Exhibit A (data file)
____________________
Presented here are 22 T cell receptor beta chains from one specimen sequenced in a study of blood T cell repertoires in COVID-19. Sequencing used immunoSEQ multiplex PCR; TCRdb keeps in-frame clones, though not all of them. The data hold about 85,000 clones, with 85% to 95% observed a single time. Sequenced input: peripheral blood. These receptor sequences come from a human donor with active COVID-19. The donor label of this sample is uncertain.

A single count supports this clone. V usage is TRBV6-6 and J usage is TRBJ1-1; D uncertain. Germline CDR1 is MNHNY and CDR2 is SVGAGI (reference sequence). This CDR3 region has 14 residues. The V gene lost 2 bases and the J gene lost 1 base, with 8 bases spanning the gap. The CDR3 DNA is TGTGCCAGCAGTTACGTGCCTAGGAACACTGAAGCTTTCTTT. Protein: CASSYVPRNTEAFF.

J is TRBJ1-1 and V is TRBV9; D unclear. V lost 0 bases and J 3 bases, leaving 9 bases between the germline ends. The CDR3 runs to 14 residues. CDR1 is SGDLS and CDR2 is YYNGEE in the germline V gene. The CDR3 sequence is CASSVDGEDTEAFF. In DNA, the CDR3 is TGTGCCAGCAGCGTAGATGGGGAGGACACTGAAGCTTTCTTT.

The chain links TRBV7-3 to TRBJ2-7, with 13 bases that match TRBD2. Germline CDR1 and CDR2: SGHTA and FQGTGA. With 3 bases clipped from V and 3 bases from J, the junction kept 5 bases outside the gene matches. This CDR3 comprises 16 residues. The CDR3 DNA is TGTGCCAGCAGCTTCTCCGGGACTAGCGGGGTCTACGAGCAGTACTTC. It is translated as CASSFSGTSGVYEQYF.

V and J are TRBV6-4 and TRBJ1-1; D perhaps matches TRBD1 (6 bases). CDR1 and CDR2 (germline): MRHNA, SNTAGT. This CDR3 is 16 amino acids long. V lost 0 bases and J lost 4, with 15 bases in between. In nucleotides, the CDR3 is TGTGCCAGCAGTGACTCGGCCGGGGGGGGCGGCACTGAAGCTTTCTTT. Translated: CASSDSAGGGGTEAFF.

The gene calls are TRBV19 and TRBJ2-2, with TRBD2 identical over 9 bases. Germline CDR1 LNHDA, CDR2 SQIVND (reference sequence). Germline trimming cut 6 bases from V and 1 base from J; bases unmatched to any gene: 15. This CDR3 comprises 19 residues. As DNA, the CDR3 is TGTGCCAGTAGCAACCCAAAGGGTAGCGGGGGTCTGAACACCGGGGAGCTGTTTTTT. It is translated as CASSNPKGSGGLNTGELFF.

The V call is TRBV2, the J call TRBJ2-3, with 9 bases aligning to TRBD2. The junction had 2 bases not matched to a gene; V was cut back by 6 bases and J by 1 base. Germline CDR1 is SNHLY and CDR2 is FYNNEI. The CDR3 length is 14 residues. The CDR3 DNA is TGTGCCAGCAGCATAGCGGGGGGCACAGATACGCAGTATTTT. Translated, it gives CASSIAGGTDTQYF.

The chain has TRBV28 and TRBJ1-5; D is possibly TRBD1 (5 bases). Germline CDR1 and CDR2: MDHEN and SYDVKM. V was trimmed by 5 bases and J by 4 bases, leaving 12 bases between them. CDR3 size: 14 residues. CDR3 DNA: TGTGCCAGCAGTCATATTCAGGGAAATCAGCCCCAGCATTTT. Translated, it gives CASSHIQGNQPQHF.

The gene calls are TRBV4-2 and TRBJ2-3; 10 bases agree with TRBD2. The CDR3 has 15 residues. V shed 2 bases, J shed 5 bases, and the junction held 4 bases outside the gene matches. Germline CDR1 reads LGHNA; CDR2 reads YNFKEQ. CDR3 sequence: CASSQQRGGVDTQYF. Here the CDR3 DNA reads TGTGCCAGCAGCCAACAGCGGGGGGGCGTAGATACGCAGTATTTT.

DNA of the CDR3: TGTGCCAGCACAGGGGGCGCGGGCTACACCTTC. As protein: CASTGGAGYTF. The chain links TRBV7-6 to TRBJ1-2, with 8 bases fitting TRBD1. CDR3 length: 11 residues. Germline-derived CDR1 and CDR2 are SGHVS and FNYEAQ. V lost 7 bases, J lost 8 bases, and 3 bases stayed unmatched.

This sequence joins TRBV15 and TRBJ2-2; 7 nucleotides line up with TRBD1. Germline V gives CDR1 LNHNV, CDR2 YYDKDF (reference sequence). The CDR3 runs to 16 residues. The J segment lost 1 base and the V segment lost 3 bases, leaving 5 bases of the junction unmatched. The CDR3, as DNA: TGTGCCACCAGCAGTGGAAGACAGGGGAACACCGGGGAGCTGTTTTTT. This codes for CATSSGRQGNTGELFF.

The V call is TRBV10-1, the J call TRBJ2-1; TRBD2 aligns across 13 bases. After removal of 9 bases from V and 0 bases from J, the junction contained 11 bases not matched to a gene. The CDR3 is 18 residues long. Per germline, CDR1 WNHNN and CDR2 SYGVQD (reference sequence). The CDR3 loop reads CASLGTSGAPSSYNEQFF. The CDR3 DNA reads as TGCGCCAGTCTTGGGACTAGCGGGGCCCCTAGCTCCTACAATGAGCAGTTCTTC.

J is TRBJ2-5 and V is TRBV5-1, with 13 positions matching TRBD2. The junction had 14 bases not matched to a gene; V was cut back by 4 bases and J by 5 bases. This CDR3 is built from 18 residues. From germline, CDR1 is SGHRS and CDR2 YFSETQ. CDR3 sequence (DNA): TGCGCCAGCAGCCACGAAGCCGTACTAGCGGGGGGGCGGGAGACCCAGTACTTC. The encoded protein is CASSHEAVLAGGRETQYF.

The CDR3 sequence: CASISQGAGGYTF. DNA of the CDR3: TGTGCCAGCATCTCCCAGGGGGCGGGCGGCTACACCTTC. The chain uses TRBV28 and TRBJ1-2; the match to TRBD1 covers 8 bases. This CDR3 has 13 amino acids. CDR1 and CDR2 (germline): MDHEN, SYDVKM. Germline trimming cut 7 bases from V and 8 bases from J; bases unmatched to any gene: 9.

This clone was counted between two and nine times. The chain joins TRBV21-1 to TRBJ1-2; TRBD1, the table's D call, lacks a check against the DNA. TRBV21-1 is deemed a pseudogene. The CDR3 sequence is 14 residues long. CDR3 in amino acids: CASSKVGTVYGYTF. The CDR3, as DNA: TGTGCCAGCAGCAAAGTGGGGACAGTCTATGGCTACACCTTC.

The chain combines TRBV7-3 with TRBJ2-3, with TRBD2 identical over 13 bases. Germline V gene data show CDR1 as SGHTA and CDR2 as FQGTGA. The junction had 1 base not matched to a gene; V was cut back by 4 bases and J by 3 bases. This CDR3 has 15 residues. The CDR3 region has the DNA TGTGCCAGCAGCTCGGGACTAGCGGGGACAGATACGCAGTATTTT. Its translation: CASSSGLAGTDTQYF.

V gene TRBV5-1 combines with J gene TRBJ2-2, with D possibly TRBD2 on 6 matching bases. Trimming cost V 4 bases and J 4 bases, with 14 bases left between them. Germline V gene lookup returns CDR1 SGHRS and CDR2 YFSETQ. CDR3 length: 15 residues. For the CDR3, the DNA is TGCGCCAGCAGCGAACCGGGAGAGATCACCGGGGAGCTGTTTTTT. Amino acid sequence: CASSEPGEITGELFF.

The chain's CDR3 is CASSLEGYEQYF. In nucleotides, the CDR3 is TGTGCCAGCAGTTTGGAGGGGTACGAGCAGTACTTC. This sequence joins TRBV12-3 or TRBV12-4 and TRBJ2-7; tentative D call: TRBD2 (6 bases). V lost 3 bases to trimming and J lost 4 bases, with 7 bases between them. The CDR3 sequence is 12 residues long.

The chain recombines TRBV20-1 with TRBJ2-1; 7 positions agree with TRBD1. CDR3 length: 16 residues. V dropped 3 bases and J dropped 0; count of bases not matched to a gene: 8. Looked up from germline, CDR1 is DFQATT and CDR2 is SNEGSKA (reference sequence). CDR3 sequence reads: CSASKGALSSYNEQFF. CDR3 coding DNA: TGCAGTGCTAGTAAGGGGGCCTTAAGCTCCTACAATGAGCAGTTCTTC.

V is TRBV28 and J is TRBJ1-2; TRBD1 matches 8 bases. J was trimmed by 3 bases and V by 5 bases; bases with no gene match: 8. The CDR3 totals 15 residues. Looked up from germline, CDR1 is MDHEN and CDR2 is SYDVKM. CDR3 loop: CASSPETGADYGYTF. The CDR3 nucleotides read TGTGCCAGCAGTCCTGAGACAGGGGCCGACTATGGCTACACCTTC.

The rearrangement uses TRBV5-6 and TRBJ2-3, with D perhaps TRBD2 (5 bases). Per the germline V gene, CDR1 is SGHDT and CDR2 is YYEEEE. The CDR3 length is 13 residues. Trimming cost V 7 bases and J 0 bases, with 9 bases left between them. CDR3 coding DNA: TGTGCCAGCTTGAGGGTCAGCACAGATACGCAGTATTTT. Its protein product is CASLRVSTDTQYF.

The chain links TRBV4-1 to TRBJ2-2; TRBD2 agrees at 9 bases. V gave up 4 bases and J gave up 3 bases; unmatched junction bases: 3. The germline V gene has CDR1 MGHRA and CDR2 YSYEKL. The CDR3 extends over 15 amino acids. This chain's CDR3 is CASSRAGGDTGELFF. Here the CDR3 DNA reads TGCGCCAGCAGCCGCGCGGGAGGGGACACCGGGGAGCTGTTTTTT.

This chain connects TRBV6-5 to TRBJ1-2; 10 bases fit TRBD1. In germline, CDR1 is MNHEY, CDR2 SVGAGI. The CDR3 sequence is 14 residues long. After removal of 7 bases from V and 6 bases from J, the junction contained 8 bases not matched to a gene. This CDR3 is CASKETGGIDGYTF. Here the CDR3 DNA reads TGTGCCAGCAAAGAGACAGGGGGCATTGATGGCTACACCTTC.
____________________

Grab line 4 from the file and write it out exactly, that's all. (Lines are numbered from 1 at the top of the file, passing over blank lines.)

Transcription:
The chain links TRBV7-3 to TRBJ2-7, with 13 bases that match TRBD2. Germline CDR1 and CDR2: SGHTA and FQGTGA. With 3 bases clipped from V and 3 bases from J, the junction kept 5 bases outside the gene matches. This CDR3 comprises 16 residues. The CDR3 DNA is TGTGCCAGCAGCTTCTCCGGGACTAGCGGGGTCTACGAGCAGTACTTC. It is translated as CASSFSGTSGVYEQYF.